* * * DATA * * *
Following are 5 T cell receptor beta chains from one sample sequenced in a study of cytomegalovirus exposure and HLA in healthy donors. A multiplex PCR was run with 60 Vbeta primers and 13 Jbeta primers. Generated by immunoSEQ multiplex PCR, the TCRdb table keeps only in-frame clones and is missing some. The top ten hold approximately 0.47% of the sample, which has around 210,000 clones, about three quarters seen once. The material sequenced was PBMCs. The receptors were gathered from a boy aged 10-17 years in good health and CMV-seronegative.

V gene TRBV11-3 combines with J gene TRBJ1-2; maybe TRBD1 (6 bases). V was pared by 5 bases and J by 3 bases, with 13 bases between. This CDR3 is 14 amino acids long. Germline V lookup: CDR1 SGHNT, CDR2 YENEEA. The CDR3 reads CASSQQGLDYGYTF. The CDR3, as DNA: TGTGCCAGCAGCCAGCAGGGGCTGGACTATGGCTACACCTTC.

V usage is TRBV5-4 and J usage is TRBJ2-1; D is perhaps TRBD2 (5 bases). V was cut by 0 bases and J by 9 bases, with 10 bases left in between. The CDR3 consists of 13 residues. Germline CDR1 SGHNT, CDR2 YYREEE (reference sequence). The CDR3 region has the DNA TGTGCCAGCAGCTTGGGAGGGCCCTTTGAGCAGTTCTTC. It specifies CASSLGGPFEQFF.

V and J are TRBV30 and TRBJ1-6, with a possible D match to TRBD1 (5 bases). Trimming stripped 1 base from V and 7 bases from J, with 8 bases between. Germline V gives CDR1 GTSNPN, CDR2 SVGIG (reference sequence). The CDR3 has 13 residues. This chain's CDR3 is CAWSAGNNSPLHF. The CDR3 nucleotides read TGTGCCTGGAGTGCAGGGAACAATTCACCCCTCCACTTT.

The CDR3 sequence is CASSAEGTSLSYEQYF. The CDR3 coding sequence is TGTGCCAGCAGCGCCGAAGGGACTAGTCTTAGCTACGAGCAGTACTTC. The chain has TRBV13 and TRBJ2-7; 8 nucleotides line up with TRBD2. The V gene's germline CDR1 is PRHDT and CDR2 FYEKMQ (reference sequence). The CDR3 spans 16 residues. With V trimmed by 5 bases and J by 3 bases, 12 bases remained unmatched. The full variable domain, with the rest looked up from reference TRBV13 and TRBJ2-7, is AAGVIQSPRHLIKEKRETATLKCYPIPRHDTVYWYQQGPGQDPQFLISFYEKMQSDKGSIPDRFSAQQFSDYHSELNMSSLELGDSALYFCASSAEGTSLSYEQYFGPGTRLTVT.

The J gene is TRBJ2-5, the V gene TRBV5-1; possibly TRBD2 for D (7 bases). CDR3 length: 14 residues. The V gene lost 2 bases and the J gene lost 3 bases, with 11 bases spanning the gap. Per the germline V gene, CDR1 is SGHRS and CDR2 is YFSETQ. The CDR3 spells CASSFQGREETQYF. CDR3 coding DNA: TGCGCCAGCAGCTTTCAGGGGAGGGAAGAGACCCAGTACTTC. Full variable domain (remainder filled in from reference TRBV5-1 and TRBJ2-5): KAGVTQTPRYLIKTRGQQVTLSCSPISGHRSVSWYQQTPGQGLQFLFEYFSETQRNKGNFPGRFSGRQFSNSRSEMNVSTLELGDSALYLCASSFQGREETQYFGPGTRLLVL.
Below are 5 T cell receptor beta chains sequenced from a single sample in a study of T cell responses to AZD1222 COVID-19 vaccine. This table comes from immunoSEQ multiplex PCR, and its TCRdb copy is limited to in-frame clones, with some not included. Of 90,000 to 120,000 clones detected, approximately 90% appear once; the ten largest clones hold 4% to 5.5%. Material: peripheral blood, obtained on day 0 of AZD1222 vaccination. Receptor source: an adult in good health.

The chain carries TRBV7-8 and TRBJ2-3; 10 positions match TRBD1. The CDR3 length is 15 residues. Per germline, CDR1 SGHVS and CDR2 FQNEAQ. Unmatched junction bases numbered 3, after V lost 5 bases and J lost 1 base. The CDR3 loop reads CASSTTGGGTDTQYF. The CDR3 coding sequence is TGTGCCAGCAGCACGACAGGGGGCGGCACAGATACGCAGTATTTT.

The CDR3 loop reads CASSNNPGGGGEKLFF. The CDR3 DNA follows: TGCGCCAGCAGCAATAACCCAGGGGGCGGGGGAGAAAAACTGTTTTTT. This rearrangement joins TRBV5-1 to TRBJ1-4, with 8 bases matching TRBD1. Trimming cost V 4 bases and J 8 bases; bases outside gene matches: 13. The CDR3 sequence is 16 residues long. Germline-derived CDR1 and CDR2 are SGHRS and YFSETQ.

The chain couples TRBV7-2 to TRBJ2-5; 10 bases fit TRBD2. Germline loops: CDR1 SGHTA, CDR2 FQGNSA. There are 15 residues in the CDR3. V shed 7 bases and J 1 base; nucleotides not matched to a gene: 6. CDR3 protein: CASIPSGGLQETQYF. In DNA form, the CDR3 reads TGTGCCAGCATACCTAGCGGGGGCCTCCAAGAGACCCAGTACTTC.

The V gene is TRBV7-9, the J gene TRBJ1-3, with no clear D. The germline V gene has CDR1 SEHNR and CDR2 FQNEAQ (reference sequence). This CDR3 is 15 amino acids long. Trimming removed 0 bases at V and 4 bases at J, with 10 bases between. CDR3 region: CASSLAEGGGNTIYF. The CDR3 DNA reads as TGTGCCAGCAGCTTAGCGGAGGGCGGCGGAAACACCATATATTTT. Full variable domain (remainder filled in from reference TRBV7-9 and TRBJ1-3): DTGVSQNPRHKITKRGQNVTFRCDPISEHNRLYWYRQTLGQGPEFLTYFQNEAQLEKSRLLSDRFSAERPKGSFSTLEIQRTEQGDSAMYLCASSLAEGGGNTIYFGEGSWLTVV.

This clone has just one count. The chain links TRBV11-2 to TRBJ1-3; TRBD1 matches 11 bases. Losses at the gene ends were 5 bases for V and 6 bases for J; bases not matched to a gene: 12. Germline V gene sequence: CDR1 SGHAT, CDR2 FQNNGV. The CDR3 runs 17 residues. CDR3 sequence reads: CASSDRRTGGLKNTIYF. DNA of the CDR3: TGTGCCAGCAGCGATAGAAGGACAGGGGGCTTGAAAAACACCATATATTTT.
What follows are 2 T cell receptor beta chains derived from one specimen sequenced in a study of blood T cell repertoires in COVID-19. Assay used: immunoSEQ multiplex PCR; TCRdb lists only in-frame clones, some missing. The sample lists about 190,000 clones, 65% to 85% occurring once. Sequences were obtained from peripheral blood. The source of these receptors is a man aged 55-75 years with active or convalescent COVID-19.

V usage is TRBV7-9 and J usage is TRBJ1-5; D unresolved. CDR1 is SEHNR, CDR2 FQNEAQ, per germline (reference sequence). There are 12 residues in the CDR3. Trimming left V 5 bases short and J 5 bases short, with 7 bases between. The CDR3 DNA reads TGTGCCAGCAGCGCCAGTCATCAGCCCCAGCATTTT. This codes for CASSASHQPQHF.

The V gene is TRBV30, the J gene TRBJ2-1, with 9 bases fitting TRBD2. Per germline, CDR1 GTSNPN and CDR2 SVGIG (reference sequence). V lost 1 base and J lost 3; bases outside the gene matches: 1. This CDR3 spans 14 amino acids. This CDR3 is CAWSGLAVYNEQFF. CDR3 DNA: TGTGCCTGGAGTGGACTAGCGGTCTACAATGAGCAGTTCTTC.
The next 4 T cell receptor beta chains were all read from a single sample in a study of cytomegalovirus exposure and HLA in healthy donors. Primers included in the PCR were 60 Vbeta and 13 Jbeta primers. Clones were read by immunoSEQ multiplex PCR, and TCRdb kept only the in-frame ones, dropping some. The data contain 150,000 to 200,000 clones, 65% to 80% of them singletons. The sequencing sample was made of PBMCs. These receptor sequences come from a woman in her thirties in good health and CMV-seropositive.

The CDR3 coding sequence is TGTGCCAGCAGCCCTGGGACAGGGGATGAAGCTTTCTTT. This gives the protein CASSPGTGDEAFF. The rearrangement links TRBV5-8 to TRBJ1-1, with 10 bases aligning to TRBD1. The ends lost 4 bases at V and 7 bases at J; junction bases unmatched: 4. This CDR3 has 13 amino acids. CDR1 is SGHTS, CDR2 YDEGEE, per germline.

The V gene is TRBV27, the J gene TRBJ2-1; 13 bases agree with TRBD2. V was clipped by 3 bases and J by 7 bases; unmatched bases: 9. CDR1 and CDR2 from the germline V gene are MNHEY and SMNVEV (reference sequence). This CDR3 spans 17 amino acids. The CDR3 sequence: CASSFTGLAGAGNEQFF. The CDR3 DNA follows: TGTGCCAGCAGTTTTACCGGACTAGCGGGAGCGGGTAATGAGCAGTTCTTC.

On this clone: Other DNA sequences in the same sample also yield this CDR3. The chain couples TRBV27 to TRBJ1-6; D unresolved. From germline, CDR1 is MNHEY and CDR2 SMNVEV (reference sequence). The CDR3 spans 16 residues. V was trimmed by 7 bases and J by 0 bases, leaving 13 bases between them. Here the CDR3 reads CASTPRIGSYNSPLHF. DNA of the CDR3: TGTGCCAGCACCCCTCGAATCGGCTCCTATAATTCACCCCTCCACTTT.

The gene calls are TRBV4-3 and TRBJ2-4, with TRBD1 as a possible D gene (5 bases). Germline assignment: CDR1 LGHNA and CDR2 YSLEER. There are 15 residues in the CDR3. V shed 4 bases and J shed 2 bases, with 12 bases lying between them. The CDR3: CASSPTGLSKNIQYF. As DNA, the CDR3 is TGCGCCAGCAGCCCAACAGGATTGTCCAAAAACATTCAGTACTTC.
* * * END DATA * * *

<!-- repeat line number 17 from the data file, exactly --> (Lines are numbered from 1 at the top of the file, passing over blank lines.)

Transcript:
The CDR3 coding sequence is TGTGCCAGCAGCCCTGGGACAGGGGATGAAGCTTTCTTT. This gives the protein CASSPGTGDEAFF. The rearrangement links TRBV5-8 to TRBJ1-1, with 10 bases aligning to TRBD1. The ends lost 4 bases at V and 7 bases at J; junction bases unmatched: 4. This CDR3 has 13 amino acids. CDR1 is SGHTS, CDR2 YDEGEE, per germline.